Recipe for Mind and Spirit Seeking the “Middle Road” is an effective strategy I use with therapy clients and on my own journey to wholeness. Rather than allowing your mind […]
RECIPE FOR MIND
A “non-negotiable habit” can be defined as being a behavior that is holding us back from what we truly want to achieve — be it better health, more vital energy, more success, greater abundance, or better relationships. Something that we are presently doing needs to change for us to get there and we can no longer justify or rationalize as to why we are not doing it. We also established that an awful lot of mind energy is expended on feeling bad that we are not doing it.
One of the most powerful things you can do is eavesdrop on the tug-o-war between warring factions in your own mind. (Although we often perceive our “self” as being singular, we are really made up of a lot of different facets, just like a jewel.)
For example, one side is vigorously resisting your urge to change, and that seems to hold you back from taking affirmative action. The other side cheers you on as it carries a higher vision of yourself and aspires for you to grow. While you remain caught in the middle between them a vast amount of your energy is being drained. Therefore, it’s no wonder you haven’t been able to motivate yourself to make those changes!
Recipe for Mind
Did you know that the average life span of a New Year’s resolution is less than three weeks? The reason that they tend to fizzle out as quickly as New Year’s Eve champagne is that most of us have not been schooled in the dynamics of the subconscious mind.
Whether you want to break a persistent negative habit, like overeating or choosing the wrong foods, or create a positive one such as getting on a regular exercise program or being more organized, the secret of success lies in making the new behavior second nature to you.
Recipe for Mind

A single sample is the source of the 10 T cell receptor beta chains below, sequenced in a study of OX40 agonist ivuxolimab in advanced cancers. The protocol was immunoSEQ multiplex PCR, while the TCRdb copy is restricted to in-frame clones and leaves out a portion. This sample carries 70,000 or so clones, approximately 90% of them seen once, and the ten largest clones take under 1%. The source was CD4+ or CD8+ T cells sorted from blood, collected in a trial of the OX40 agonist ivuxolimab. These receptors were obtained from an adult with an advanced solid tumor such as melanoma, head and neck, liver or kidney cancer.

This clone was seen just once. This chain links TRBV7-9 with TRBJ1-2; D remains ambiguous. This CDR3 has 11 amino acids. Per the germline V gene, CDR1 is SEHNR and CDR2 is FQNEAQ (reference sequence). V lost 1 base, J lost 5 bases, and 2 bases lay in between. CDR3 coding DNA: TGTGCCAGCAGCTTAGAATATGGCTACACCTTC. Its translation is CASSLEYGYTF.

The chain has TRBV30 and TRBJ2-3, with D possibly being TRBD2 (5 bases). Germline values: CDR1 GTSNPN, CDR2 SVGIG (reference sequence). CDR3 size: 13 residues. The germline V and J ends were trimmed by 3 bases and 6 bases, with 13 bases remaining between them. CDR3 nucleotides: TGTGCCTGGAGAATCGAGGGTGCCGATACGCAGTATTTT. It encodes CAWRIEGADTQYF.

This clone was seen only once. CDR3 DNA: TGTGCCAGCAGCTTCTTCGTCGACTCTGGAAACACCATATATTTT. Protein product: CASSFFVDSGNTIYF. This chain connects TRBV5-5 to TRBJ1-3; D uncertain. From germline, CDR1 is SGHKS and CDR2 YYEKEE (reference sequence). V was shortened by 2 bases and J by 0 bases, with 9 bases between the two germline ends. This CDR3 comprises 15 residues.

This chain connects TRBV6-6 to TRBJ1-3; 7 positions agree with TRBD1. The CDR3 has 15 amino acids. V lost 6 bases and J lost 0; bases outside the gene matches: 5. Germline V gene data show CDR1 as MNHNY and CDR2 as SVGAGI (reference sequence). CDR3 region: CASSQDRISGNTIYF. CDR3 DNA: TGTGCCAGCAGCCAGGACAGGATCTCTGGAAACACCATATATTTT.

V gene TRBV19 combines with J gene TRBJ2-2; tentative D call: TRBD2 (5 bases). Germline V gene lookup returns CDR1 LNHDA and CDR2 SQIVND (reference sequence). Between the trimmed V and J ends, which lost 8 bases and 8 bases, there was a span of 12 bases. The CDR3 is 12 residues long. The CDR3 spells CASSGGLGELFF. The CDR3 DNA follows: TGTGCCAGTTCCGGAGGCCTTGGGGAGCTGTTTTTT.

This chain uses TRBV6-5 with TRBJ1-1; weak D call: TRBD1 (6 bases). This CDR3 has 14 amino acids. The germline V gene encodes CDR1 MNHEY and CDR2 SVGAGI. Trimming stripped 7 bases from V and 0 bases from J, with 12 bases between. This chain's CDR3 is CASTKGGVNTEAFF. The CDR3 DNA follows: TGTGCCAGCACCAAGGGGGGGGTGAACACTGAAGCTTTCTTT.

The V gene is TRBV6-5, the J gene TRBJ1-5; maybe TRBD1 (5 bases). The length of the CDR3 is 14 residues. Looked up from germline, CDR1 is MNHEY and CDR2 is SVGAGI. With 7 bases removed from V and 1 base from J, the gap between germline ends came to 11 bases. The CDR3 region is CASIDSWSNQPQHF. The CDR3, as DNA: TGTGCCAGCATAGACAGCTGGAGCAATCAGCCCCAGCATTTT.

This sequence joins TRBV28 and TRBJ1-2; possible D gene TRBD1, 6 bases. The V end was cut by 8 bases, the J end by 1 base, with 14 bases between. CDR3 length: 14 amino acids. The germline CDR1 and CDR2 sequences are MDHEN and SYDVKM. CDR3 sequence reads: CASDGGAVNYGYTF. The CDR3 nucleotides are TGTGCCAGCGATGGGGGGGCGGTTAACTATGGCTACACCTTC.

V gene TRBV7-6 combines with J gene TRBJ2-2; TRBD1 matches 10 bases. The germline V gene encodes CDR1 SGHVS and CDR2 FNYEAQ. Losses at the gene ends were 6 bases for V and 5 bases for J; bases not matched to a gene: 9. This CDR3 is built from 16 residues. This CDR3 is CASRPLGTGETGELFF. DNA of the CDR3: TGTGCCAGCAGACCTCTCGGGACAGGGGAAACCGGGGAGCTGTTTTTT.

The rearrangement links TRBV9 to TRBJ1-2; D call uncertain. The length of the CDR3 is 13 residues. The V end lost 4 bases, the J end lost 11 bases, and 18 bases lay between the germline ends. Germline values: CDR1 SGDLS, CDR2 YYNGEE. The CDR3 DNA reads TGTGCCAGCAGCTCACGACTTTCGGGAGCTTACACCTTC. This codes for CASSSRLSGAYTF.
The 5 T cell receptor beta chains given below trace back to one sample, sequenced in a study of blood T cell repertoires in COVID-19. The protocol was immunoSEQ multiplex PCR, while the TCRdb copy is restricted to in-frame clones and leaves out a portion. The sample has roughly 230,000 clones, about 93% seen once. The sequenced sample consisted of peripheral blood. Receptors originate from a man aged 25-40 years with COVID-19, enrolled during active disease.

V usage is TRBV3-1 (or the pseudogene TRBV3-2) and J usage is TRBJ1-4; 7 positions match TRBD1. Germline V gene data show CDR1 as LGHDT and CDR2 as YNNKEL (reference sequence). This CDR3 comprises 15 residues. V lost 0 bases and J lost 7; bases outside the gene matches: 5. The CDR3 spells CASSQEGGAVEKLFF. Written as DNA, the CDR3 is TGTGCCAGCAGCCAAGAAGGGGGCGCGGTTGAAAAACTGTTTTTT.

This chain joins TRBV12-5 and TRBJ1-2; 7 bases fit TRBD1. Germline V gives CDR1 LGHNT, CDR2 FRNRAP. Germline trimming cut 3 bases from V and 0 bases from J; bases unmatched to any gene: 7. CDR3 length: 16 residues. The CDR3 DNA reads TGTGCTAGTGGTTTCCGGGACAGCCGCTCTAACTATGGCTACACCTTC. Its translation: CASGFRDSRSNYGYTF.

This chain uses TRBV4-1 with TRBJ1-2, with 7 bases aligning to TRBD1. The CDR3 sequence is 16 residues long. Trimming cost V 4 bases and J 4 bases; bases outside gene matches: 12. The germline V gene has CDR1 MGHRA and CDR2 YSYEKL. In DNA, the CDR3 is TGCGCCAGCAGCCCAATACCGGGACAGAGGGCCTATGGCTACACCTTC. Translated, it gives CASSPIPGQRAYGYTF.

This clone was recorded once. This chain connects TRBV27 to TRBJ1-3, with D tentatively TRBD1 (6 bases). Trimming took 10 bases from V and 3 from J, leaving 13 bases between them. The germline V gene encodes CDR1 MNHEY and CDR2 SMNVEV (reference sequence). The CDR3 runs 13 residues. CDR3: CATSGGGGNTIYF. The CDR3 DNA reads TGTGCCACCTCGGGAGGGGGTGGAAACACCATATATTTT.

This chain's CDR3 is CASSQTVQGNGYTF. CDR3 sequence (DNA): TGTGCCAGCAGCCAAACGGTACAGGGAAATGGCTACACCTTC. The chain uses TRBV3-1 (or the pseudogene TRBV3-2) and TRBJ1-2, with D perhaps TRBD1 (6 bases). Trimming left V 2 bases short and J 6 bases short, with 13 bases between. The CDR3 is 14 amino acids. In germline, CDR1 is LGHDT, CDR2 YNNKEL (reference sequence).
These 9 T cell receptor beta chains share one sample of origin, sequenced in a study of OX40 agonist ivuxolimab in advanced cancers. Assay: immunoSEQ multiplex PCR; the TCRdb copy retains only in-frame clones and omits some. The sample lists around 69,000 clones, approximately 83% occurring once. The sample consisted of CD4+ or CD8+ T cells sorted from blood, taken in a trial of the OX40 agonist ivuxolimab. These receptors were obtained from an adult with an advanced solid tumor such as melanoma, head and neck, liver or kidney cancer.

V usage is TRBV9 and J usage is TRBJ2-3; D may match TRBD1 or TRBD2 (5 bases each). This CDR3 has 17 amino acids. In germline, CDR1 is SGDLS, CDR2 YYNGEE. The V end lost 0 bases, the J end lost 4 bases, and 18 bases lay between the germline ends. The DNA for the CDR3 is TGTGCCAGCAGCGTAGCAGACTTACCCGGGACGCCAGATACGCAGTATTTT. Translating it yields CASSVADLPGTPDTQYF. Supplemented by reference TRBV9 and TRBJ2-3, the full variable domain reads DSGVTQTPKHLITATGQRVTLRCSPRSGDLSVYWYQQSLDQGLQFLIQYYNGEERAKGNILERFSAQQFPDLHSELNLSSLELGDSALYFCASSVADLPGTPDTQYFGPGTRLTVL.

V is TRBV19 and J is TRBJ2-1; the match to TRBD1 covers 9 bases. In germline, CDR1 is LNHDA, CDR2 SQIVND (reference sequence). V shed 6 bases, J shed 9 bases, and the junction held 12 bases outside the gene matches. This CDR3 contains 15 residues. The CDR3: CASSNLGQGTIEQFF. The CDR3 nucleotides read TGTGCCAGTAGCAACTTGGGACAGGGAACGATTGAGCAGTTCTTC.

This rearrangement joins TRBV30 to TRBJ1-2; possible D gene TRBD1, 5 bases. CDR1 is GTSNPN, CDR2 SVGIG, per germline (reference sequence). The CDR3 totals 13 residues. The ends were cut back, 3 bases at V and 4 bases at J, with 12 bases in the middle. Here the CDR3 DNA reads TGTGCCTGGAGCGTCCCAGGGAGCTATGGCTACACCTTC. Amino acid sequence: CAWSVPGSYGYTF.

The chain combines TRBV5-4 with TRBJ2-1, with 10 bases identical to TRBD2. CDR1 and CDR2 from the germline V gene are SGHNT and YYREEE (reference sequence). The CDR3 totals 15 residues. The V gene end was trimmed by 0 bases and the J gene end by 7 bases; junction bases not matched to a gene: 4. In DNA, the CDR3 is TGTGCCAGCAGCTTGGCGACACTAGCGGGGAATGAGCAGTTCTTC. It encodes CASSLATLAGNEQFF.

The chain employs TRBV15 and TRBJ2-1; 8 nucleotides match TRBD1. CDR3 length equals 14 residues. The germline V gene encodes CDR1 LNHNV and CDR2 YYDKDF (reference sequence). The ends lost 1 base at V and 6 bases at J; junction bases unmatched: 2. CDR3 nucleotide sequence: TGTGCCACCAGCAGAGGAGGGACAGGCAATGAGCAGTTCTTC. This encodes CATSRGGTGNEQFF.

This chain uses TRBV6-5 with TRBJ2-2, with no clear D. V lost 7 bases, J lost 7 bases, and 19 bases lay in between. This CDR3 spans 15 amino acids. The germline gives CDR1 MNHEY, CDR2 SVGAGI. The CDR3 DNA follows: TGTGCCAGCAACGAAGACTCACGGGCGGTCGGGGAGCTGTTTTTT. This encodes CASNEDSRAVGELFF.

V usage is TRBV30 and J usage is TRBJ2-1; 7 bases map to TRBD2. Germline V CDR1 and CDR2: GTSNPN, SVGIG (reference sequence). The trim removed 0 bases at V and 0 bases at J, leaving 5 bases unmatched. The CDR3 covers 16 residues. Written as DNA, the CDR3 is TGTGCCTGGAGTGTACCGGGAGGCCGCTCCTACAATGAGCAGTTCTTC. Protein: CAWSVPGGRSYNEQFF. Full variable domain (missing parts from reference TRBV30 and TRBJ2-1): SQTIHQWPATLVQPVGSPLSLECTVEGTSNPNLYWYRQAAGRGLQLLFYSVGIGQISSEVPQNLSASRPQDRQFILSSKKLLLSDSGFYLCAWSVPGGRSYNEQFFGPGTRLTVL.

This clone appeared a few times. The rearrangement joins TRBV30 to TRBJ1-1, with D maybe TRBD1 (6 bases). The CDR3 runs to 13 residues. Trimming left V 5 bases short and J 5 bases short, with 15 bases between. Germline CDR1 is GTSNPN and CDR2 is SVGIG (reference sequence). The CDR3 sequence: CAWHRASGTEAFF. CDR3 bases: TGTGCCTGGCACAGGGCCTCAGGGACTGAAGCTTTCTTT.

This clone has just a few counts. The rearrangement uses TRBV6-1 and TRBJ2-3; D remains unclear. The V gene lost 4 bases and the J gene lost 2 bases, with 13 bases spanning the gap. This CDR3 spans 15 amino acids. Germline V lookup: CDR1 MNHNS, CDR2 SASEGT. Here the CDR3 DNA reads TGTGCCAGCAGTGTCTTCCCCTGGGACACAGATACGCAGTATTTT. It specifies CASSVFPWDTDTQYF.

This year has passed in such a whirlwind that I didn’t stop long enough to do a proper spring cleaning. I am not what anyone would call obsessive-compulsive about cleaning, but I do recognize the power of releasing clutter – something that inevitably builds up in many nooks and crannies of my home and office.
My good friend and colleague, Dr. Mary Bryant told me the other day that “a good definition of mental health is the process of creating order out of chaos.” I know that one of the main principles of the “space-clearing” or Western school of feng shui is about getting rid of clutter as the number one priority in creating a healthy, productive and supportive working/living space. (Here’s an article I wrote about a decade ago on the benefits organizing through feng shui.)
So I decided that I would do a “Fall Clearing” as opposed to spring cleaning. But I also realized that it didn’t have to be done “all at once” in a frenzy, my usual modus operandi. It’s a fact of human nature – when we anticipate having to do something that is not our favorite pastime, we tend to procrastinate and resist.
Recipe for Spirit Yesterday we attended a memorial for a hockey buddy of my husband’s; James was 50 years old, larger-than-life – a man that was vibrant, successful, loved and […]